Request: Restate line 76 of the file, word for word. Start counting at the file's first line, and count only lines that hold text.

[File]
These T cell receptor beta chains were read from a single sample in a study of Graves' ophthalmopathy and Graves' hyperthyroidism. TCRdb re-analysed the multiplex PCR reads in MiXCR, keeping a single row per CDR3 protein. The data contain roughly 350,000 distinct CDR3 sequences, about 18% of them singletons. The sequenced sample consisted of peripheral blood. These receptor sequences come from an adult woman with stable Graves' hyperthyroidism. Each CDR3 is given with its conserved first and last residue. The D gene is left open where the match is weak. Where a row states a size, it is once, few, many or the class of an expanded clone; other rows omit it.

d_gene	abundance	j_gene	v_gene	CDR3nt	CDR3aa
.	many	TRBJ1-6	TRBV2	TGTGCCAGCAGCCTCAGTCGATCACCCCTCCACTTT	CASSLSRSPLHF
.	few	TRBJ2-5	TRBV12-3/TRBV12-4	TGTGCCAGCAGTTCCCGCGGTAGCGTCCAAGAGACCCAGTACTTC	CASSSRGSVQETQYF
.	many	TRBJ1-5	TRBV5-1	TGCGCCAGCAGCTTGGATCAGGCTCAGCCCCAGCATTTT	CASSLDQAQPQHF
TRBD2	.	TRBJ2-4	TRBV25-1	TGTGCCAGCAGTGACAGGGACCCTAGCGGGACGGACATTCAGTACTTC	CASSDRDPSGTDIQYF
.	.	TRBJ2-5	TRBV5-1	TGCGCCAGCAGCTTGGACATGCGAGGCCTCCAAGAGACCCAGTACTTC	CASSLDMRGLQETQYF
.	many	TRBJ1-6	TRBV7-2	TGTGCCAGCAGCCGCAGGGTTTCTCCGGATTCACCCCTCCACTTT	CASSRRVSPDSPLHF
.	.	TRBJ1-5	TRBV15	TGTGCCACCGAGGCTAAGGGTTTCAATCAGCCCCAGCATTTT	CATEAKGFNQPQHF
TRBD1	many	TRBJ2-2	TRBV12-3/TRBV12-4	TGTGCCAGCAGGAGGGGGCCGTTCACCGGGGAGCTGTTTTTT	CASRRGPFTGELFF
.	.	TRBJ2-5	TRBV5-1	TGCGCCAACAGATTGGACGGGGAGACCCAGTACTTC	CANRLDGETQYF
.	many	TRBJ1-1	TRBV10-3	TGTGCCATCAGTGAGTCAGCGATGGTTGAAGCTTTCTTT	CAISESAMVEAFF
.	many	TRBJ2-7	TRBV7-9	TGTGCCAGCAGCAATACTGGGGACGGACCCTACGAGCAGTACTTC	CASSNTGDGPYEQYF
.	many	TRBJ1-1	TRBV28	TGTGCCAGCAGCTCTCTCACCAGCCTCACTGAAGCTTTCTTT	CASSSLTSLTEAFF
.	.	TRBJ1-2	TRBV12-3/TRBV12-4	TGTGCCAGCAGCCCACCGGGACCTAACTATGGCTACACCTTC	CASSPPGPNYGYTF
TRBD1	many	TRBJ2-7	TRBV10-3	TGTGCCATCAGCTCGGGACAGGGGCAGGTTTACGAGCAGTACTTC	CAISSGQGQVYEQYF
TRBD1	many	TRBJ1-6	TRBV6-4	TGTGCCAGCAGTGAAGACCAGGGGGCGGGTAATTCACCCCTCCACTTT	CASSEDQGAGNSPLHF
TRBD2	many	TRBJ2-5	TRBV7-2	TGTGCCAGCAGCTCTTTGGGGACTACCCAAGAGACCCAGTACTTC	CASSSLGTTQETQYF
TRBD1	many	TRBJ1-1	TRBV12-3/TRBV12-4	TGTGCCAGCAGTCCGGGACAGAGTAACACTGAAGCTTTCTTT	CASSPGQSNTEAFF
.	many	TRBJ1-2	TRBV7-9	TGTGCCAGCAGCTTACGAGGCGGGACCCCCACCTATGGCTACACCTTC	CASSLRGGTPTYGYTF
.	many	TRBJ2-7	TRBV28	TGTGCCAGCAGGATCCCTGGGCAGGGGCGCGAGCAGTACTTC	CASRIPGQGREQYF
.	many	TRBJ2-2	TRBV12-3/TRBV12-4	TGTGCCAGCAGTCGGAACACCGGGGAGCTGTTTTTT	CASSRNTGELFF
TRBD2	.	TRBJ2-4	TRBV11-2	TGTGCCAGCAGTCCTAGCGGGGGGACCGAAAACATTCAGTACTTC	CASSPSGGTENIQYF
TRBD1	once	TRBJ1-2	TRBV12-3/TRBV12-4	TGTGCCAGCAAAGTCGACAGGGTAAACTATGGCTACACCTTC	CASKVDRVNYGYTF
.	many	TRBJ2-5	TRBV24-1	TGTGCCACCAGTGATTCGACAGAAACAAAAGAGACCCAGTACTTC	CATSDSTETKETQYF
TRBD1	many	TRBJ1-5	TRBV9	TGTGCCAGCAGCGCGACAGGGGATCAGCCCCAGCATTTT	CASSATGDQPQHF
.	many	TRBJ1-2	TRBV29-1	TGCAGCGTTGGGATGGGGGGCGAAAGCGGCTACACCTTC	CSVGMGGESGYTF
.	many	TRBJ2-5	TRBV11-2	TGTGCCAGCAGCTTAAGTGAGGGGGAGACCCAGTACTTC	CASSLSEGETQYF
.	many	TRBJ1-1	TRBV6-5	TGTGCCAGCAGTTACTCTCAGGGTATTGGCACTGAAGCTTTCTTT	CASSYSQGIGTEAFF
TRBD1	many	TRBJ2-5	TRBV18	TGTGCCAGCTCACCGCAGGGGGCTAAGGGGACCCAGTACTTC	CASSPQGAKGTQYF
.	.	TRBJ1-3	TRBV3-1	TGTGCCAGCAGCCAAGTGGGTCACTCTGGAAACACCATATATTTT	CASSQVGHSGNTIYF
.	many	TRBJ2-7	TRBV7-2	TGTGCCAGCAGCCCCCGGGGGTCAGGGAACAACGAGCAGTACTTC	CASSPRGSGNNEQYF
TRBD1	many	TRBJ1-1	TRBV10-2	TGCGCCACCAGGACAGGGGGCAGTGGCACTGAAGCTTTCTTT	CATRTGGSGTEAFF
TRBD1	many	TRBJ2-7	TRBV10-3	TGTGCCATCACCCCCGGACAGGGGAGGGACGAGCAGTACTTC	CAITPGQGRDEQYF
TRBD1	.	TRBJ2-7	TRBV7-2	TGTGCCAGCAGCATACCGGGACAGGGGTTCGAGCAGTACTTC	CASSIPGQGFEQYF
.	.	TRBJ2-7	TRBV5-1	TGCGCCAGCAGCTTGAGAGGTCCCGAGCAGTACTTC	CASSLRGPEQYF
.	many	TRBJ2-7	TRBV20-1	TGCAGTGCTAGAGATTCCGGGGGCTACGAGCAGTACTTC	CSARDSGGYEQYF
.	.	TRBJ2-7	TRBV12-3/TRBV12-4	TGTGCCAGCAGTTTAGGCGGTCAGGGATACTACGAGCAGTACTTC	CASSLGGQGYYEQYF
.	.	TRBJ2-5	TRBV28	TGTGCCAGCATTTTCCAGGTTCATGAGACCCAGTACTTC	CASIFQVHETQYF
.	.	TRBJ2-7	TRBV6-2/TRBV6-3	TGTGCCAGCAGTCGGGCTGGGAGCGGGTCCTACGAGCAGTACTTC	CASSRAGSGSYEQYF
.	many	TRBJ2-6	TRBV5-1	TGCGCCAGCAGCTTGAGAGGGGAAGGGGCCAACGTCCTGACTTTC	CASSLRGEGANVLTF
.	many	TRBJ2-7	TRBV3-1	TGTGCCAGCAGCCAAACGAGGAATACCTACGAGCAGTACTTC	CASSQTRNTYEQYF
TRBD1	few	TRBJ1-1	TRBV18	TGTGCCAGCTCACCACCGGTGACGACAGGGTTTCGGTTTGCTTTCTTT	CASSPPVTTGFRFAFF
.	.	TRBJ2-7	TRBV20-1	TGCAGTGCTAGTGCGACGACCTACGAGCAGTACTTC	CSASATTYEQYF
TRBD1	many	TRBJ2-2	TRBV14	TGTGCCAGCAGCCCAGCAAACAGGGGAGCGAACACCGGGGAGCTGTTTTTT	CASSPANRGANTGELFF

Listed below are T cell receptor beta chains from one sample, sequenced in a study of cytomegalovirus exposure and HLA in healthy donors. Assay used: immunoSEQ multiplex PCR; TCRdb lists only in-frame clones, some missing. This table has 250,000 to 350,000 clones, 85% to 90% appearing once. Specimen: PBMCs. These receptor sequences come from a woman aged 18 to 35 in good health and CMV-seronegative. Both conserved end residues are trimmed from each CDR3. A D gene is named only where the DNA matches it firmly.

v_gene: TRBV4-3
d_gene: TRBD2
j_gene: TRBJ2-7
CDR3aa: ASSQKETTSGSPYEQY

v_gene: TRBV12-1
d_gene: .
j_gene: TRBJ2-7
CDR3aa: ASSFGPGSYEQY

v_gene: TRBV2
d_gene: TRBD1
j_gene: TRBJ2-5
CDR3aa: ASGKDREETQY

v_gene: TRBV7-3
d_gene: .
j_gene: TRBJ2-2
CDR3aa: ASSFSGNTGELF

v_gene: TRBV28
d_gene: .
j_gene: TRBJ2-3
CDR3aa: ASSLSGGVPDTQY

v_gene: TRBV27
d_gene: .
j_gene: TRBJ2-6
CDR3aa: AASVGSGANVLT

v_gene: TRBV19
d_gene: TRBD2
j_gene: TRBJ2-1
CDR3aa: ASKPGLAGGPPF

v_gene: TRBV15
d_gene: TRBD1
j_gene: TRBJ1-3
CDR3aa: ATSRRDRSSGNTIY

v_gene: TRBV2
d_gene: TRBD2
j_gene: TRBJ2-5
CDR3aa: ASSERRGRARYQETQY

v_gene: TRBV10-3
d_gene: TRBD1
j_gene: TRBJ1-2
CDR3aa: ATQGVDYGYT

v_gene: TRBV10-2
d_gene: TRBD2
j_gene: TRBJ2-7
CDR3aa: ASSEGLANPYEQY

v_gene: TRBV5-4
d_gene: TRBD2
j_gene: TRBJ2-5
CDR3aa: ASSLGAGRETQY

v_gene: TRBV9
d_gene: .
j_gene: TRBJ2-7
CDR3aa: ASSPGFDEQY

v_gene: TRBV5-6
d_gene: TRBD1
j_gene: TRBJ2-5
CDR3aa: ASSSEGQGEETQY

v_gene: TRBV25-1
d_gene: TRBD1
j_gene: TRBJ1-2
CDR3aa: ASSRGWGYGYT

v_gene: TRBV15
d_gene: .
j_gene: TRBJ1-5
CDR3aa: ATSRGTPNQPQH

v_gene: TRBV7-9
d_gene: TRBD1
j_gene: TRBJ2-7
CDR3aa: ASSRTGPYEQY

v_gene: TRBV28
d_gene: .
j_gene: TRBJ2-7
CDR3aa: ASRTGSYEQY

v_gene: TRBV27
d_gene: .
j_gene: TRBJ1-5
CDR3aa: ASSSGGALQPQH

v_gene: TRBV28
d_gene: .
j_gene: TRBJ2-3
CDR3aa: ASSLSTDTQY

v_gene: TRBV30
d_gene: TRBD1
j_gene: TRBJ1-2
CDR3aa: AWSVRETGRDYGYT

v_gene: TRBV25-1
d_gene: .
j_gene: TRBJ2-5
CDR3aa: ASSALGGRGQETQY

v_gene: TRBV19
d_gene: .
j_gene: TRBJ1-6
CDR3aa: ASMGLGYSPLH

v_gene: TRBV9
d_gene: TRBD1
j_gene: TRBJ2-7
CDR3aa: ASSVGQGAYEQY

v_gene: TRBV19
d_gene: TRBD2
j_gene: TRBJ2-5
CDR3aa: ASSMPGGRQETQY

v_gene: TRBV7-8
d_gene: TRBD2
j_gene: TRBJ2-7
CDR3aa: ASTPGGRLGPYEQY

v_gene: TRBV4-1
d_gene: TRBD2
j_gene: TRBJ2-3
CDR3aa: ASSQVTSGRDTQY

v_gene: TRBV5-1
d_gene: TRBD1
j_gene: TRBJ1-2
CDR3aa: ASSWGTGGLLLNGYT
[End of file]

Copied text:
d_gene: TRBD1